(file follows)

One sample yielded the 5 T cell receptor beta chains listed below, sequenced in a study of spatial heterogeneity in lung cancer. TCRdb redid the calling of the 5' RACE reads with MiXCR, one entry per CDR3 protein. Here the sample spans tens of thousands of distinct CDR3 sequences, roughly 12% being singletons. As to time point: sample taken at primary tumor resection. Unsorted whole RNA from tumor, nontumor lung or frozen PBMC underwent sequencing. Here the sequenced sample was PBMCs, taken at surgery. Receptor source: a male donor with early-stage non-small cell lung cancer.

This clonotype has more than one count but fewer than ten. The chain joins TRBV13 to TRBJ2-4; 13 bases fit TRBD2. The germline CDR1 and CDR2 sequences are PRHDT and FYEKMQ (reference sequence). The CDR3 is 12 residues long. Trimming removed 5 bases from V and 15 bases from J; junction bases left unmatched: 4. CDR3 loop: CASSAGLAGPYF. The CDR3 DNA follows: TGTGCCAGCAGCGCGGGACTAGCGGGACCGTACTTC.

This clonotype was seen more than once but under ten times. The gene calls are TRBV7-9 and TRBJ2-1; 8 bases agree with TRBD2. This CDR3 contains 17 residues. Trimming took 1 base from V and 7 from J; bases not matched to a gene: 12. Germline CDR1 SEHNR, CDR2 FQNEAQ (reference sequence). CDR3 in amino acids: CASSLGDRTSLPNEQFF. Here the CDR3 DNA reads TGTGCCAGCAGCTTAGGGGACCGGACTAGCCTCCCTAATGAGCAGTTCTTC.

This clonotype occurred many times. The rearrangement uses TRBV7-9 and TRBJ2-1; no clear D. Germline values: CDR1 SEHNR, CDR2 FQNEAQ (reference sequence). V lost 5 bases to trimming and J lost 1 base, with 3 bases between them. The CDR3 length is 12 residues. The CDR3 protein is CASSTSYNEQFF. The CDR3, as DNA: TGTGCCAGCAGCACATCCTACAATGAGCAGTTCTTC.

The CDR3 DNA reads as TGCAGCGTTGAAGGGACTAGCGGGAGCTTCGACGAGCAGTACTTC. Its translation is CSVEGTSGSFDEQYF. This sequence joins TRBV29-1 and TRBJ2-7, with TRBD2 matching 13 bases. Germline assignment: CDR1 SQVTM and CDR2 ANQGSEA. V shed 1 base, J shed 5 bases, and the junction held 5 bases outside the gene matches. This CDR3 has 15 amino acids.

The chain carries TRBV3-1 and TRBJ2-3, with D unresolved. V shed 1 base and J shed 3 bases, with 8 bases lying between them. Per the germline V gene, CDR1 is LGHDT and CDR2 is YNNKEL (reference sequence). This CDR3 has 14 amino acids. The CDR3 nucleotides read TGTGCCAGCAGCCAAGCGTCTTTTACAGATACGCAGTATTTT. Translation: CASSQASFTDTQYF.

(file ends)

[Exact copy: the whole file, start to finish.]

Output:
One sample yielded the 5 T cell receptor beta chains listed below, sequenced in a study of spatial heterogeneity in lung cancer. TCRdb redid the calling of the 5' RACE reads with MiXCR, one entry per CDR3 protein. Here the sample spans tens of thousands of distinct CDR3 sequences, roughly 12% being singletons. As to time point: sample taken at primary tumor resection. Unsorted whole RNA from tumor, nontumor lung or frozen PBMC underwent sequencing. Here the sequenced sample was PBMCs, taken at surgery. Receptor source: a male donor with early-stage non-small cell lung cancer.

This clonotype has more than one count but fewer than ten. The chain joins TRBV13 to TRBJ2-4; 13 bases fit TRBD2. The germline CDR1 and CDR2 sequences are PRHDT and FYEKMQ (reference sequence). The CDR3 is 12 residues long. Trimming removed 5 bases from V and 15 bases from J; junction bases left unmatched: 4. CDR3 loop: CASSAGLAGPYF. The CDR3 DNA follows: TGTGCCAGCAGCGCGGGACTAGCGGGACCGTACTTC.

This clonotype was seen more than once but under ten times. The gene calls are TRBV7-9 and TRBJ2-1; 8 bases agree with TRBD2. This CDR3 contains 17 residues. Trimming took 1 base from V and 7 from J; bases not matched to a gene: 12. Germline CDR1 SEHNR, CDR2 FQNEAQ (reference sequence). CDR3 in amino acids: CASSLGDRTSLPNEQFF. Here the CDR3 DNA reads TGTGCCAGCAGCTTAGGGGACCGGACTAGCCTCCCTAATGAGCAGTTCTTC.

This clonotype occurred many times. The rearrangement uses TRBV7-9 and TRBJ2-1; no clear D. Germline values: CDR1 SEHNR, CDR2 FQNEAQ (reference sequence). V lost 5 bases to trimming and J lost 1 base, with 3 bases between them. The CDR3 length is 12 residues. The CDR3 protein is CASSTSYNEQFF. The CDR3, as DNA: TGTGCCAGCAGCACATCCTACAATGAGCAGTTCTTC.

The CDR3 DNA reads as TGCAGCGTTGAAGGGACTAGCGGGAGCTTCGACGAGCAGTACTTC. Its translation is CSVEGTSGSFDEQYF. This sequence joins TRBV29-1 and TRBJ2-7, with TRBD2 matching 13 bases. Germline assignment: CDR1 SQVTM and CDR2 ANQGSEA. V shed 1 base, J shed 5 bases, and the junction held 5 bases outside the gene matches. This CDR3 has 15 amino acids.

The chain carries TRBV3-1 and TRBJ2-3, with D unresolved. V shed 1 base and J shed 3 bases, with 8 bases lying between them. Per the germline V gene, CDR1 is LGHDT and CDR2 is YNNKEL (reference sequence). This CDR3 has 14 amino acids. The CDR3 nucleotides read TGTGCCAGCAGCCAAGCGTCTTTTACAGATACGCAGTATTTT. Translation: CASSQASFTDTQYF.